Ø  One of the following:

o   A microbrewer.

o   An individual who holds a brewpub license.

o   A small distiller.

o   A distiller that manufactures more than 60,000 gallons of spirits per year.

The voting members must be appointed by the governor and would serve three-year terms (or until a successor is appointed).  Initial terms will be staggered as specified in the bill.  A nongovernmental member could (instead of being required to) receive $50 per day for each day spent in actual attendance at Council meetings and traveling expenses while on Council business. 

Currently, the membership under E.R.O. 2014-2 comprises the following:

o   Three wine makers appointed by the governor.

o   A wine grape grower appointed by the governor.

o   The Chief Executive Officer of the Michigan Economic Development Corporation, or a designee.

o   The Director of the Department of Agriculture and Rural Development, or a designee, who shall serve as chairperson of the council.

o   A staff member of Michigan State University appointed by, and serving at the pleasure of, the Dean of the College of Agriculture and Natural Resources of Michigan State University.

o   The Chairperson of the Liquor Control Commission, or a designee, as an ex officio member.

o   A person who operates a retail food establishment that holds a specially designated merchant license and sells Michigan wines, or a person who operates a restaurant that holds a Class C license and serves Michigan wines, appointed by the governor.

o   A beer and wine wholesaler who markets Michigan wine, appointed by the governor.

o   Two members of the public, appointed by the governor.

Council duties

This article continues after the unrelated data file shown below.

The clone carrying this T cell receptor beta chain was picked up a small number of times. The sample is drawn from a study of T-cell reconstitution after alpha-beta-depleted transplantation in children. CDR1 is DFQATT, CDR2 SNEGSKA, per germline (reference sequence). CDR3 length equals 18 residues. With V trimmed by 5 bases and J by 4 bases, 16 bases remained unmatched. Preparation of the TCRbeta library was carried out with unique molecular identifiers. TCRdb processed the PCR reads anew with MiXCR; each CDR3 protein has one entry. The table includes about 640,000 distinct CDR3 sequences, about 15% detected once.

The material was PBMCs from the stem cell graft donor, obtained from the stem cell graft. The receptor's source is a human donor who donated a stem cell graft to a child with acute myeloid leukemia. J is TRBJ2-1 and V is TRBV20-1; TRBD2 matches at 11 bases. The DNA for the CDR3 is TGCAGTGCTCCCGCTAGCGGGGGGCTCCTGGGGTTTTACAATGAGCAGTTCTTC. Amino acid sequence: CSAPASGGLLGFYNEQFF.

Currently, several of the Council's duties are focused on wine grapes.  The bill would instead apply those provisions to fruits used in winemaking.  The bill also adds the following duties:

Ø Providing for research on hops, barley, beer, and spirits, including, but not limited to, methods of planting, growing, controlling insects and diseases, marketing, processing, distribution, advertising, sales production, and product development.

Ø Providing the brewing and distilling industries, including growers, brewers, distillers, distributors, and retailers, with information relative to proper methods of handling and selling hops, barley, beer, and spirits.

Ø Developing and administering financial aid programs to hops and barley growers to encourage increased planting of desirable varieties in Michigan in microclimates determined to provide the best conditions for producing quality beer.

Ø Preparing and approving an annual budget.

Ø Applying for, receiving, and accepting a grant, if available, from the office that promotes the Pure Michigan tourism campaign, or any successor campaign.

Ø Establishing educational partnerships to benefit the beer, wine, and spirits industries.

The bill will also require the Council to expend at least 50 percent of its annual budget on research and financial aid to growers.


The bill will prohibit the Council from engaging in lobbying, although the Council, a Council member, or Council employee would not be prohibited from providing technical information to the Legislature or to MDARD, regardless of whether the person is appearing before an officially convened legislative committee or MDARD hearing panel, if the technical information is related to the Council's duties.  "Lobbying" and "technical information" mean those terms as defined in Section 5 of Public Act 472 of 1978 (MCL 4.415).